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Washington says keen to develop strategic relations with Khartoum

U.S. Deputy Assistant Secretary of Defense for African Affairs Alan poses with SAF chief of staff Kamal Abdel Marouf on 13 oct 2018 (SUNA)
October 14, 2018 (KHARTOUM) - The U. S. Deputy Assistant Secretary of Defense for African Affairs, Alan Patterson, has expressed his country’s desire to establish strategic relations with Sudan.

On Friday, Patterson discussed with the visiting Sudanese Army’s Chief of General Staff Kamal Abdel-Marouf issues of common concern besides the regional situation and ongoing arrangements to launch the second phase of dialogue between the two countries.

According to Ashorooq TV, the U.S. official praised Sudan’s efforts to achieving security, peace and stability in the region, pointing to its cooperation with neighbouring countries in this regard.

He expressed his country’s desire to forge strategic ties with Sudan, pointing to the latter’s resources and wealth besides its important geo-strategic position in the African continent.

The U.S. official also mentioned Sudan’s efforts to combating cross-border crime, human trafficking and illegal migration, renewing his country’s support to these efforts in the prelude to lifting the East African nation’s name from the U.S. list of states sponsors of terrorism.

In October 2017, the U.S. Administration permanently lifted 20-year-old economic sanctions against Sudan citing positive actions on humanitarian access and counter-terrorism.

Khartoum, accordingly, authorized humanitarian access to civilians in Darfur and unilaterally declared a cessation of hostilities in Darfur, the Blue Nile and South Kordofan states.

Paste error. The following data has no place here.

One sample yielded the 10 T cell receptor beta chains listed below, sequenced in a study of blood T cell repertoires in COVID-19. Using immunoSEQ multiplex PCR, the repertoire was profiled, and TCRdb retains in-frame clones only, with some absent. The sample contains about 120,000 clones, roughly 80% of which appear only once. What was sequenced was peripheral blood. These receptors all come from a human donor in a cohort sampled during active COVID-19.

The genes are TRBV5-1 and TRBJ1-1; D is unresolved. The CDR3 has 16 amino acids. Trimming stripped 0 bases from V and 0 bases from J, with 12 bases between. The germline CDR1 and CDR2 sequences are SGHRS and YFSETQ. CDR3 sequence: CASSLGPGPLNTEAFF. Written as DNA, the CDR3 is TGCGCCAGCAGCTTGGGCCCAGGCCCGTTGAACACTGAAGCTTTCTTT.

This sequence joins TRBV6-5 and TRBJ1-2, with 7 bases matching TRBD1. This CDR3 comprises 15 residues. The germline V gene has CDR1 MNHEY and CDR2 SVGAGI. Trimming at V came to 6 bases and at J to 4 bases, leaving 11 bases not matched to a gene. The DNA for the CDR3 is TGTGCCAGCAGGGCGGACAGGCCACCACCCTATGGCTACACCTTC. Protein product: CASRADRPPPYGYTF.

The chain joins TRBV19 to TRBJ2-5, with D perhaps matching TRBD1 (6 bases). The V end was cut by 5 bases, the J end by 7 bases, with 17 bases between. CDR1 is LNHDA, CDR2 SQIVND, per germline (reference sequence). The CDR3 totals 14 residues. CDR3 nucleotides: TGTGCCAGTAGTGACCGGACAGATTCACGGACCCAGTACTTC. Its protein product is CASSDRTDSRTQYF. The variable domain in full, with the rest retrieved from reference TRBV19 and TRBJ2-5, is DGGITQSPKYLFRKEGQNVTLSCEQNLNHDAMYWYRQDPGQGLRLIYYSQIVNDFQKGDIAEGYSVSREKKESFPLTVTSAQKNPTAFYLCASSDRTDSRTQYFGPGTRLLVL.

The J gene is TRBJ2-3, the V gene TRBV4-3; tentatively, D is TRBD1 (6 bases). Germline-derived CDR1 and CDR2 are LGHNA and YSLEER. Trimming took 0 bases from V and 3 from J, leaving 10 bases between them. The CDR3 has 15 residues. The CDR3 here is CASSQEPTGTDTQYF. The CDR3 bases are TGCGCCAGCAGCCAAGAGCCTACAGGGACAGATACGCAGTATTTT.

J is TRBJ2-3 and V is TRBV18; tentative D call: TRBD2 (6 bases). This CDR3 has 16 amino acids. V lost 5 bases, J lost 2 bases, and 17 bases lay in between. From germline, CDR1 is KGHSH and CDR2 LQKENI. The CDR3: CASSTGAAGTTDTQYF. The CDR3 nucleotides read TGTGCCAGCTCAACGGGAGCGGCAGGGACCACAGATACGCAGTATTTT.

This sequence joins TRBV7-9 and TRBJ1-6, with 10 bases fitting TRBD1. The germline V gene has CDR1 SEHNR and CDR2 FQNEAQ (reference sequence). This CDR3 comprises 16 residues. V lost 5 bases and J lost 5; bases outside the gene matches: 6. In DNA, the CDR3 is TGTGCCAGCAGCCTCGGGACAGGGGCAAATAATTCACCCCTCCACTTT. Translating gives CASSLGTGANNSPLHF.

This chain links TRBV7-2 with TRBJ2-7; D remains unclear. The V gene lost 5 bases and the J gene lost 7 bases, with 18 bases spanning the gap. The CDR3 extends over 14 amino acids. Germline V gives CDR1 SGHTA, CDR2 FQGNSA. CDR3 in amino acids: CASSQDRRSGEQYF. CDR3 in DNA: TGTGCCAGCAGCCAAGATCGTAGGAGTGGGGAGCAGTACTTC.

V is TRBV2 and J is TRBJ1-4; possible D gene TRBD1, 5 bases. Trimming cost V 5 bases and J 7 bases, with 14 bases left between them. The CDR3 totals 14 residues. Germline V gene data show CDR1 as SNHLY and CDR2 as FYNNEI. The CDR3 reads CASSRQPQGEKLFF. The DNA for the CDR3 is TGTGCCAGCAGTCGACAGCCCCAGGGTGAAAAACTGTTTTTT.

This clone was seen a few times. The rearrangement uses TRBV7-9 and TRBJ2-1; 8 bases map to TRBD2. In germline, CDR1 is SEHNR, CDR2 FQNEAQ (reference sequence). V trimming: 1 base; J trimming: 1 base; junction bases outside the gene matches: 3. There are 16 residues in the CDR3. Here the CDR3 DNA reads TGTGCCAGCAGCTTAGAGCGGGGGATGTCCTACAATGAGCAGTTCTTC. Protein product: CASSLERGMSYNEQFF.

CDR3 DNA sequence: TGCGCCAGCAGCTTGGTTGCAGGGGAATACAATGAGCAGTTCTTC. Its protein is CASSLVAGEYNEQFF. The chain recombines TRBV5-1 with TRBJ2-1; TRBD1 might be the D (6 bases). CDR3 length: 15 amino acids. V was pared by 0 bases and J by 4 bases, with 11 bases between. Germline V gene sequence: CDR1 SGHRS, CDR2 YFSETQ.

However, Washington left other sanctions in place for the time being, including those against individuals with arrest warrants related to atrocities committed during the conflict in Darfur.

Further, it didn’t remove Sudan’s name from the list of state sponsors of terrorism.

The two countries are engaged in a five-track process towards full normalization of relations.

The process includes the fight against terrorism, Uganda’s Lord’s Resistance Army (LRA), Sudan’s role in the peace process in South Sudan, Sudan’s peace and the humanitarian situation in Darfur, South Kordofan and Blue Nile states.

Last month, Foreign Minister El-Dirdeiry Mohamed Ahmed met the U.S. Deputy Secretary of State John J. Sullivan in New York on the sidelines of the 73rd session of the United Nations General Assembly.

The two sides agreed to resume talks on the normalization of bilateral talks and the lift of remaining sanctions particularly Sudan’s designation as a state sponsor of terrorist groups. The measure is crucial to get a debt relief and allow Sudan to get international aid to build its economic infrastructure.

(ST)